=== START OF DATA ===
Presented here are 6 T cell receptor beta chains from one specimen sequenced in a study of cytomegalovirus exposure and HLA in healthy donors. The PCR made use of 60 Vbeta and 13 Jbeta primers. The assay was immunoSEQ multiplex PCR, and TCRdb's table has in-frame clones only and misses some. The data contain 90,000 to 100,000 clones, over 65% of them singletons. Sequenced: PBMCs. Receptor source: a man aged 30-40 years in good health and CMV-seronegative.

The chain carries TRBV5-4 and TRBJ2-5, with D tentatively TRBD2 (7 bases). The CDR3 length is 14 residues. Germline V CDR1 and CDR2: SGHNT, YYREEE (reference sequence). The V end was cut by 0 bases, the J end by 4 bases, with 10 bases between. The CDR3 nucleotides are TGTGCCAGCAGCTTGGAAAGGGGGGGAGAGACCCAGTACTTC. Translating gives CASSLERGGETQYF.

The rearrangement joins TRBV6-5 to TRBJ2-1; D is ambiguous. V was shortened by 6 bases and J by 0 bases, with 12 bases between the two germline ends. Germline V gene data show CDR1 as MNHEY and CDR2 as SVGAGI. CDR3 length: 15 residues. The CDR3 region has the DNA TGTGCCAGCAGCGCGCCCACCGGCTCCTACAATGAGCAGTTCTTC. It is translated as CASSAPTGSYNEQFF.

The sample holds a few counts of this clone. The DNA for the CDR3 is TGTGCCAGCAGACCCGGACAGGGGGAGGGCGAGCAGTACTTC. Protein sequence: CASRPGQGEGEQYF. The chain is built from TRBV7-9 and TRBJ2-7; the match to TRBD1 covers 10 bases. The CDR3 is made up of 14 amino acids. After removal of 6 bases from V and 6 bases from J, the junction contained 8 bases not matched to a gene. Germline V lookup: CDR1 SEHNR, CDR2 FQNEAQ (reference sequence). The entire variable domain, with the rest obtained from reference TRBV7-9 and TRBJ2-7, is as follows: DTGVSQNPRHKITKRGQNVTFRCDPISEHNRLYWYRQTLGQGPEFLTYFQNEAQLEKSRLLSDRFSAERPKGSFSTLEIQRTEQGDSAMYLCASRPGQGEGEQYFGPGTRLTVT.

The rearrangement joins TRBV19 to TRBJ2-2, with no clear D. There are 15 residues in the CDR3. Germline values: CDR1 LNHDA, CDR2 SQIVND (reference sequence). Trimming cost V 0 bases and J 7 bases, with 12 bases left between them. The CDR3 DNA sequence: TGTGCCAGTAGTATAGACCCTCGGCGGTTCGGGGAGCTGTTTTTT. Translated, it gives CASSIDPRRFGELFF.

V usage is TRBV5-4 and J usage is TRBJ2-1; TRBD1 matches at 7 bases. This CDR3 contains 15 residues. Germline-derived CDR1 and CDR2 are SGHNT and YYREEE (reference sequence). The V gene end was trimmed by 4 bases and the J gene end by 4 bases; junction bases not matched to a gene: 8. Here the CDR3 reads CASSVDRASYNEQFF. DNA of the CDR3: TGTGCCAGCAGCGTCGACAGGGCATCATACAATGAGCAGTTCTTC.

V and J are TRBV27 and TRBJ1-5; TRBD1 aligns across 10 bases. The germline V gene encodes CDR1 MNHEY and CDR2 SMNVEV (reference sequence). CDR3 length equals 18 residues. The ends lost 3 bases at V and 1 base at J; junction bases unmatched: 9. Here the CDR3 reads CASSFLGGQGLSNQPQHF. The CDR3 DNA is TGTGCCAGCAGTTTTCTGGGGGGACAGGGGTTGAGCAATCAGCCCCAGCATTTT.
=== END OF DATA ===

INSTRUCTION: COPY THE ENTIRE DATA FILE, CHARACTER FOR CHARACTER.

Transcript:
Presented here are 6 T cell receptor beta chains from one specimen sequenced in a study of cytomegalovirus exposure and HLA in healthy donors. The PCR made use of 60 Vbeta and 13 Jbeta primers. The assay was immunoSEQ multiplex PCR, and TCRdb's table has in-frame clones only and misses some. The data contain 90,000 to 100,000 clones, over 65% of them singletons. Sequenced: PBMCs. Receptor source: a man aged 30-40 years in good health and CMV-seronegative.

The chain carries TRBV5-4 and TRBJ2-5, with D tentatively TRBD2 (7 bases). The CDR3 length is 14 residues. Germline V CDR1 and CDR2: SGHNT, YYREEE (reference sequence). The V end was cut by 0 bases, the J end by 4 bases, with 10 bases between. The CDR3 nucleotides are TGTGCCAGCAGCTTGGAAAGGGGGGGAGAGACCCAGTACTTC. Translating gives CASSLERGGETQYF.

The rearrangement joins TRBV6-5 to TRBJ2-1; D is ambiguous. V was shortened by 6 bases and J by 0 bases, with 12 bases between the two germline ends. Germline V gene data show CDR1 as MNHEY and CDR2 as SVGAGI. CDR3 length: 15 residues. The CDR3 region has the DNA TGTGCCAGCAGCGCGCCCACCGGCTCCTACAATGAGCAGTTCTTC. It is translated as CASSAPTGSYNEQFF.

The sample holds a few counts of this clone. The DNA for the CDR3 is TGTGCCAGCAGACCCGGACAGGGGGAGGGCGAGCAGTACTTC. Protein sequence: CASRPGQGEGEQYF. The chain is built from TRBV7-9 and TRBJ2-7; the match to TRBD1 covers 10 bases. The CDR3 is made up of 14 amino acids. After removal of 6 bases from V and 6 bases from J, the junction contained 8 bases not matched to a gene. Germline V lookup: CDR1 SEHNR, CDR2 FQNEAQ (reference sequence). The entire variable domain, with the rest obtained from reference TRBV7-9 and TRBJ2-7, is as follows: DTGVSQNPRHKITKRGQNVTFRCDPISEHNRLYWYRQTLGQGPEFLTYFQNEAQLEKSRLLSDRFSAERPKGSFSTLEIQRTEQGDSAMYLCASRPGQGEGEQYFGPGTRLTVT.

The rearrangement joins TRBV19 to TRBJ2-2, with no clear D. There are 15 residues in the CDR3. Germline values: CDR1 LNHDA, CDR2 SQIVND (reference sequence). Trimming cost V 0 bases and J 7 bases, with 12 bases left between them. The CDR3 DNA sequence: TGTGCCAGTAGTATAGACCCTCGGCGGTTCGGGGAGCTGTTTTTT. Translated, it gives CASSIDPRRFGELFF.

V usage is TRBV5-4 and J usage is TRBJ2-1; TRBD1 matches at 7 bases. This CDR3 contains 15 residues. Germline-derived CDR1 and CDR2 are SGHNT and YYREEE (reference sequence). The V gene end was trimmed by 4 bases and the J gene end by 4 bases; junction bases not matched to a gene: 8. Here the CDR3 reads CASSVDRASYNEQFF. DNA of the CDR3: TGTGCCAGCAGCGTCGACAGGGCATCATACAATGAGCAGTTCTTC.

V and J are TRBV27 and TRBJ1-5; TRBD1 aligns across 10 bases. The germline V gene encodes CDR1 MNHEY and CDR2 SMNVEV (reference sequence). CDR3 length equals 18 residues. The ends lost 3 bases at V and 1 base at J; junction bases unmatched: 9. Here the CDR3 reads CASSFLGGQGLSNQPQHF. The CDR3 DNA is TGTGCCAGCAGTTTTCTGGGGGGACAGGGGTTGAGCAATCAGCCCCAGCATTTT.